If you decide to set sail with 1899, a period saga centred on an ocean liner lost at sea, then be prepared to throw away your life jacket and drop anchor in a world of secrets and illusions. 1899 is not so much a drama, but more an enigmatic jigsaw puzzle.
From the makers of Dark, the time-flipping German sci-fi thriller that played no small part in convincing Netflix that subtitled shows can pull in major audiences, 1899 is much more interested in stirring up a mood of menace and bafflement than it is in straight-forward storytelling.
As elusive as a dream you can’t remember 20 minutes after you’ve woken up, it’s like a murder mystery weekend dreamt up by Salvador Dali.
To put some flesh on these floating bones, here’s a life raft of facts: everyone aboard the Cerberus, the ship that stumbles across its lost sister vessel Prometheus on a voyage to New York, has secrets stowed away in their locker, secrets that mean they are desperate not to turn back.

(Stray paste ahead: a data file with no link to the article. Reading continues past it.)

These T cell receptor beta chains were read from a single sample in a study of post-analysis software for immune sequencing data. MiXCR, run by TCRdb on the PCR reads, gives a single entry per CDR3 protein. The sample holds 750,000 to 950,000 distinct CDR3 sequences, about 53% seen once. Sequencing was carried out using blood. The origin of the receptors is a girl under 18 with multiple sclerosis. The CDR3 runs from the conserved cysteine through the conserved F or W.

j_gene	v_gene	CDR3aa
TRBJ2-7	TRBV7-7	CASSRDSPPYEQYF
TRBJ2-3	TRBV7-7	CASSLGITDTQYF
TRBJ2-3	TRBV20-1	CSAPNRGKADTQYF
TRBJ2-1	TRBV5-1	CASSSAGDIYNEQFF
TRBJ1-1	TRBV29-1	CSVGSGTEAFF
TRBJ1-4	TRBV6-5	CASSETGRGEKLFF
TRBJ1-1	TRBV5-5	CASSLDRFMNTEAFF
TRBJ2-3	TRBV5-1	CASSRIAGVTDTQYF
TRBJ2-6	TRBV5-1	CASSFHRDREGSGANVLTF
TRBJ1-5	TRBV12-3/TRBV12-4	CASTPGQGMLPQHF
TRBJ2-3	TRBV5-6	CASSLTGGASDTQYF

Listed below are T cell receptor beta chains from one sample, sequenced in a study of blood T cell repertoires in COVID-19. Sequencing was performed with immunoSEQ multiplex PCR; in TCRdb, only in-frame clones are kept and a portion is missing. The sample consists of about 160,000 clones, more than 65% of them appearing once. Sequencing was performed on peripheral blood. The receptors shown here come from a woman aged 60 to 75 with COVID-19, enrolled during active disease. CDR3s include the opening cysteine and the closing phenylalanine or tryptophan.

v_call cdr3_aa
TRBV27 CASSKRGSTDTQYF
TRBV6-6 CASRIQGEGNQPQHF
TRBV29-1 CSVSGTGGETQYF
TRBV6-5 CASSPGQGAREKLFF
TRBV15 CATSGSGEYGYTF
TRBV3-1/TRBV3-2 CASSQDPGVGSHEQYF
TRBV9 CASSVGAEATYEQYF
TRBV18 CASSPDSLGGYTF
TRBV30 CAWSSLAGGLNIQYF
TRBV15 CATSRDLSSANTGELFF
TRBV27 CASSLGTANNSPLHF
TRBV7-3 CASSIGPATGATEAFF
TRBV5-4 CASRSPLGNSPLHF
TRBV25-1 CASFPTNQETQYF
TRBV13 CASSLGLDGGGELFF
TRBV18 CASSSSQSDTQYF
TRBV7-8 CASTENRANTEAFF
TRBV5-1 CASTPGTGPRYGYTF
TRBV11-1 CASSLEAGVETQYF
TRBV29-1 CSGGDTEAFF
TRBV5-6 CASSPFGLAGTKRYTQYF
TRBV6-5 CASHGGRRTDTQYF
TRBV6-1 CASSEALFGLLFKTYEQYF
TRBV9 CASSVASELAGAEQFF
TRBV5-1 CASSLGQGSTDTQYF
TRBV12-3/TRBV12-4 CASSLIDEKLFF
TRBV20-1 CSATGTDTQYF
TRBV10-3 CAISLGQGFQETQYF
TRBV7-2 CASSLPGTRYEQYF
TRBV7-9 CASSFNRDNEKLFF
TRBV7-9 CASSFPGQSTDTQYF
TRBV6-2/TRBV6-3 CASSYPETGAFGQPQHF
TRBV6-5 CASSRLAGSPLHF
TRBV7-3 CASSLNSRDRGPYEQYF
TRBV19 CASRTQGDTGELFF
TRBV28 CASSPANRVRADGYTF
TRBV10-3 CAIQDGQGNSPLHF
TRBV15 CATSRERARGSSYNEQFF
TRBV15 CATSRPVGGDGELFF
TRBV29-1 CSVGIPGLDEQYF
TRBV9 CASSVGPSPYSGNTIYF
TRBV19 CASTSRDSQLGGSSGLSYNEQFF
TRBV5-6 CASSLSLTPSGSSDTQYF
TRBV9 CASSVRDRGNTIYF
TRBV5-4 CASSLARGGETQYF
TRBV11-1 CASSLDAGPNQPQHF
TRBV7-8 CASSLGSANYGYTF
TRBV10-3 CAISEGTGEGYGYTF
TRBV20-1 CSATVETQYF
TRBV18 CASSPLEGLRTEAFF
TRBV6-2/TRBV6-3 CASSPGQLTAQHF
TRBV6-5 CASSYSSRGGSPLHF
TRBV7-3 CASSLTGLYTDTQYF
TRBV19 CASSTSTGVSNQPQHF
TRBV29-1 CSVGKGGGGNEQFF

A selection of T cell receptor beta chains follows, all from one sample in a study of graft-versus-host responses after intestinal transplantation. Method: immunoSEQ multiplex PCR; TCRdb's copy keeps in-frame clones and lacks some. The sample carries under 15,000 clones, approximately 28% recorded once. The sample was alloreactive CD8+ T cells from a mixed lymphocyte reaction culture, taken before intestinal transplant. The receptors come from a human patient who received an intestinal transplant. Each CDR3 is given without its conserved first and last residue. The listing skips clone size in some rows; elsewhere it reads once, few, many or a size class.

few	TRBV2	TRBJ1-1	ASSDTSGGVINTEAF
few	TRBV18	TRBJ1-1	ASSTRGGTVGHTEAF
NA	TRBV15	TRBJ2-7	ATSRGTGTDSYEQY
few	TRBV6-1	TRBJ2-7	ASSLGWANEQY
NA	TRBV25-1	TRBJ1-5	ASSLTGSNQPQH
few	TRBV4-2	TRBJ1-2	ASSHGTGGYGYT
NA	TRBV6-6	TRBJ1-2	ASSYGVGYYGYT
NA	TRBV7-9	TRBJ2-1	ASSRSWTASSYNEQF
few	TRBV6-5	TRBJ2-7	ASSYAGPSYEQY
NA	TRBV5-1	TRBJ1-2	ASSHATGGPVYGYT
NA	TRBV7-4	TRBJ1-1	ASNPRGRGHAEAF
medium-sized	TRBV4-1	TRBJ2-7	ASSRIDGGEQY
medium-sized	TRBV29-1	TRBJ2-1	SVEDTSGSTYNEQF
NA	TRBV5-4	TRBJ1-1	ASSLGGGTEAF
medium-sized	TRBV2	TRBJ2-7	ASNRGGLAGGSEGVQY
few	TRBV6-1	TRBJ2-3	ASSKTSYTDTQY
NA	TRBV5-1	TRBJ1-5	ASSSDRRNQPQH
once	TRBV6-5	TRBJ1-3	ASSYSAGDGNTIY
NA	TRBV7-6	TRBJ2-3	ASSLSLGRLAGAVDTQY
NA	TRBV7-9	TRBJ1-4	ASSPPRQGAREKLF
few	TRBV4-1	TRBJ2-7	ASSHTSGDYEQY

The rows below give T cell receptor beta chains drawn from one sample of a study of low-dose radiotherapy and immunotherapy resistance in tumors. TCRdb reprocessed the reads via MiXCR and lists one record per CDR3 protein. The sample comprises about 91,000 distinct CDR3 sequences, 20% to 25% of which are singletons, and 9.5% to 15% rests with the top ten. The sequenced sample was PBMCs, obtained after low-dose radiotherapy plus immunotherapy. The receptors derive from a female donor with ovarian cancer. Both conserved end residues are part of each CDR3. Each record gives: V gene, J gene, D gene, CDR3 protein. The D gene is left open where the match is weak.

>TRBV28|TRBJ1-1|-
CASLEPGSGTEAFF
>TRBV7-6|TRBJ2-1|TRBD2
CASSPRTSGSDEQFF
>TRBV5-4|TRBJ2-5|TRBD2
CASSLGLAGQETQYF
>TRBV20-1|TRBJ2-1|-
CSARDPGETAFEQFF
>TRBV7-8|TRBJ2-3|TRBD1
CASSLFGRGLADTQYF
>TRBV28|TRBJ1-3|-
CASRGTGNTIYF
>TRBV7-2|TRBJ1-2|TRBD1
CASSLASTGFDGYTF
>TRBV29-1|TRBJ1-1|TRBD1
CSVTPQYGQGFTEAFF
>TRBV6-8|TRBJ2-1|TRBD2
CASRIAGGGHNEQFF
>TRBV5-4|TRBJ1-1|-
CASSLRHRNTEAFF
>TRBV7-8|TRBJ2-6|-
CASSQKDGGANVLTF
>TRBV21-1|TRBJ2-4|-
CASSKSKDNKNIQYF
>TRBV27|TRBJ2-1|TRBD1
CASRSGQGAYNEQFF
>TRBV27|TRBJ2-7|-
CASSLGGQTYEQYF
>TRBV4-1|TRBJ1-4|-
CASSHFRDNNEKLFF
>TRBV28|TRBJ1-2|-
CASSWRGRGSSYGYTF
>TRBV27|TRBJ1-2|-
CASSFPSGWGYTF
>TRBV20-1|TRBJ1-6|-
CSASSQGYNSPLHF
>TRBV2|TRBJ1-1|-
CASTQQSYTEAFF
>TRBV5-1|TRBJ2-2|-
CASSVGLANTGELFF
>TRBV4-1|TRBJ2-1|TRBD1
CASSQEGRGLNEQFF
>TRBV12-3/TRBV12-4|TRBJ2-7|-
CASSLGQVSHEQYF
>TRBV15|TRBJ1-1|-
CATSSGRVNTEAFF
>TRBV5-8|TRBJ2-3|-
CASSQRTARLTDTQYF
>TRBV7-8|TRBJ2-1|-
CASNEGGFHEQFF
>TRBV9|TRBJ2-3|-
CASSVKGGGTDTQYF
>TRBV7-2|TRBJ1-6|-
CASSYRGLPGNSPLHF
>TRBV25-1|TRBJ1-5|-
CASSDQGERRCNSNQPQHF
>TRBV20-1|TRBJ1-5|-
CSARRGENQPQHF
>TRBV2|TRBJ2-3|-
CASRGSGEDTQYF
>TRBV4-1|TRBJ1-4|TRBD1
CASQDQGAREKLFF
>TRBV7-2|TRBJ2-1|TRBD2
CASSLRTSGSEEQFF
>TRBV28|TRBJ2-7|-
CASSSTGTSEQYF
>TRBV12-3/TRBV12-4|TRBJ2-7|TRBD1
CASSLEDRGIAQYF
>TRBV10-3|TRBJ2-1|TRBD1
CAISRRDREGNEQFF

The meaning of Prometheus here? It could either be a spin on the Greek myth or a sly red herring, that’s just the way 1899 rolls.
The story, if that’s the right word, centres on Maura Franklin (Emily Beecham) who has received a letter from her brother, presumed lost on the Prometheus.
‘What is lost, will be found’ is written on the envelope, a message which connects her to Captain Larsen (Andreas Pietschmann), who also received a letter written in the same hand, with the same message.
Around this simple plot device swirls a whirlpool of symbolism involving beetles and triangles, the requisite sulky scary child, a Spanish stud with scars on his back (Elite’s Miguel Bernardeau), and a cast of curious characters from so many different countries you hope the subtitle department was on double-time.
Will any of them get out alive? You’d bet against it.
Some may find it self-indulgently obscure and its pacing too stately. But if you cast off your preconceptions of what a thriller should be, you’ll find yourself caught in 1899’s sinister undertow.
And at the very least you can have fun guessing which 1960s psychedelic rock nugget will play out over the credits. It’s Jefferson Airplane’s White Rabbit in the opener and it only gets weirder from there.
1899 launches on November 17 on Netflix.